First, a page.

Scomberomorus Cavalla

Scombridae

Perciformes

Onshore, Nearshore, Offshore, Reef, Wreck

10 - 20 pounds

19" - 72"

King Mackerel

Also Known As: Kingfish, Spanish Mackerel  

Guides Who Fish This Species

King Mackerel (Scomberomorus cavalla) Fish Description

Also known as Spanish Mackerel or Kingfish, this migratory species belongs to the mackerel family specifically found in the Gulf of Mexico and the Atlantic Ocean. 

What makes the King Mackerel striking are the small and vaguely visible, loosely attached scales on their entire body. Its dorsal fin is totally without color and usually folded back into a groove (same with the pelvic fins). Generally, King Mackerel are olive in color on the back parts, with a white underbelly, and rosy, iridescent sides. The smaller King Mackerel may have some brown to yellowish spots on the flanks, smaller than that of the Atlantic Mackerel. Interestingly, the teeth of King Mackerel are highly similar to that of the Bluefish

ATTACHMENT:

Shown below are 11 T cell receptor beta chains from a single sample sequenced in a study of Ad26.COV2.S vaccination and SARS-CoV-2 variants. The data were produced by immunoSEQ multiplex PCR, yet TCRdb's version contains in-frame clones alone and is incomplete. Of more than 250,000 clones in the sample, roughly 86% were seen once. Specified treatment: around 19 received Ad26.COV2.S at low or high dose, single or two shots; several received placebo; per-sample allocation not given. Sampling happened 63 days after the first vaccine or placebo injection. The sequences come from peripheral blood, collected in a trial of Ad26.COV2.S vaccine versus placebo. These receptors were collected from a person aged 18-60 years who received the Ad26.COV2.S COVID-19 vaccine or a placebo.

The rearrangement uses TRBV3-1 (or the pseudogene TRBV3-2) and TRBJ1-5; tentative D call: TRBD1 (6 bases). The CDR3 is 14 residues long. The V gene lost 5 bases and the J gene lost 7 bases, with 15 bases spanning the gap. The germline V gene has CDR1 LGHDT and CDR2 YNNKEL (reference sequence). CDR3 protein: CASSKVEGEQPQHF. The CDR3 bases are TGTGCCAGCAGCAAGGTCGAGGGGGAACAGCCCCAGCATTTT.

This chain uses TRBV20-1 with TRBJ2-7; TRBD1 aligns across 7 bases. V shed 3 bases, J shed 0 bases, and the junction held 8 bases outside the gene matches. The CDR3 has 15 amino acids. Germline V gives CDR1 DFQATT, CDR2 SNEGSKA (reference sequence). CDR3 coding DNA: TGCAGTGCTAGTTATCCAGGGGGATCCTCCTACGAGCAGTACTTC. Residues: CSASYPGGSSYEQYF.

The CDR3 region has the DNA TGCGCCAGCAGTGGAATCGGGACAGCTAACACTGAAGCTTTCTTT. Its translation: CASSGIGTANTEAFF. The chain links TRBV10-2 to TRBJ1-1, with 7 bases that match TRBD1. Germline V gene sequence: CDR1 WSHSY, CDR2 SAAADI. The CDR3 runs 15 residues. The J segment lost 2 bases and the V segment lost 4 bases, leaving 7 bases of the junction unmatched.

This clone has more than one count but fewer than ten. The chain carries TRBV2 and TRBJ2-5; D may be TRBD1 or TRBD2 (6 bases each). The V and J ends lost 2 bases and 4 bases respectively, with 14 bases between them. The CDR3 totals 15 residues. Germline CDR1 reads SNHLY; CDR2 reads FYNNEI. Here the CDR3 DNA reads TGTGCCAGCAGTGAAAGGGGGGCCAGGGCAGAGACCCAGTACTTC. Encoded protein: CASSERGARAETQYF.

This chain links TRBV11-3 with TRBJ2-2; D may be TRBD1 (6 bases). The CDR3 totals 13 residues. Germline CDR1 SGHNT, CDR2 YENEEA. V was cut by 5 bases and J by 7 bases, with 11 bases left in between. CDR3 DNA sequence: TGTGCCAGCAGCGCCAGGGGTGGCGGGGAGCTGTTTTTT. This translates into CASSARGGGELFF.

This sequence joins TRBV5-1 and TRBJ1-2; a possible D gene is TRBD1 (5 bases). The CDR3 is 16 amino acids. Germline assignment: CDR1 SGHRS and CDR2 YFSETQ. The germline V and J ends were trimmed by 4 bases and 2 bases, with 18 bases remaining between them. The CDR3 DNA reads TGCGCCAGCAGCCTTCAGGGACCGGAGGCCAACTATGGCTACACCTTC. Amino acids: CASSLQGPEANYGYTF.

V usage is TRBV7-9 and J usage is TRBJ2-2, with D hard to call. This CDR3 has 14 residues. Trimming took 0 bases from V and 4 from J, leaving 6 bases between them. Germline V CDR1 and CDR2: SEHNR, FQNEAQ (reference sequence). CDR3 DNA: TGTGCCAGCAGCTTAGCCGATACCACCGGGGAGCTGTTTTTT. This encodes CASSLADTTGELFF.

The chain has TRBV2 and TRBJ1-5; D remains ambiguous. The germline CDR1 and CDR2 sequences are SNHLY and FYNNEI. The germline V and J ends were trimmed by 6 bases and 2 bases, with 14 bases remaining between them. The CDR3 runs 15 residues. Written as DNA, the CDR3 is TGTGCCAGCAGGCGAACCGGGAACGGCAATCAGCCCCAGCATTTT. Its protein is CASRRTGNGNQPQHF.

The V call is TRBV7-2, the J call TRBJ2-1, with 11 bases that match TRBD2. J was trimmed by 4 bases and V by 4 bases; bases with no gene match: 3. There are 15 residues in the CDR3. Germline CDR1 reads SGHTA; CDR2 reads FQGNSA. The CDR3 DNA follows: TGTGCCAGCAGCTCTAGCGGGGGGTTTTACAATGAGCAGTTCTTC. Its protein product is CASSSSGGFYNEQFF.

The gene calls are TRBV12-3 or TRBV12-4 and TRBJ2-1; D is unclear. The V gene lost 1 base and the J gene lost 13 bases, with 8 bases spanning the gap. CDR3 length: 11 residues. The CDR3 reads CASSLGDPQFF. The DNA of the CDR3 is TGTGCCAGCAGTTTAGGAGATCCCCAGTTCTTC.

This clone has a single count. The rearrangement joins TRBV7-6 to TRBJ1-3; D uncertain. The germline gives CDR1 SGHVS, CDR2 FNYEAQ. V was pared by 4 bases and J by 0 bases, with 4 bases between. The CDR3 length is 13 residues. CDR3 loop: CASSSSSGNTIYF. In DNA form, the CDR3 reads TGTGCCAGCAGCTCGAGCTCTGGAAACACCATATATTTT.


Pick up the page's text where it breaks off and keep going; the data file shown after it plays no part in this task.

King Mackerel Diet and Size

As an opportunistic carnivore with a voracious appetite, King Mackerel have several choices on their food menu. Depending on the season, they may feast on Blue Runner, Northern Mackerel, Striped Anchovy, Weakfish, Cutlassfish, Jack, Menhaden, and squid.  

This fish is considered of medium size, typically weighing around 30 pounds; some King Mackerel caught weighed a little over 90 pounds. Females weigh more than males. For example, at 7 years old, a female King Mackerel can weigh 22 pounds, whereas the male is only half as heavy.

 

Interesting Facts About the King Mackerel 

  • The sperm and eggs of King Mackerel are spread into the sea; they are fertilized by chance.
  • Fertilized eggs of King Mackerel hatch in less than a day!
  • King Mackerel started being marketed fresh only in 2005. Their grayish flesh has a high fat content.
  • Along with Tilefish, Shark, and Swordfish, King Mackerel should be avoided by children and pregnant women due to their high merc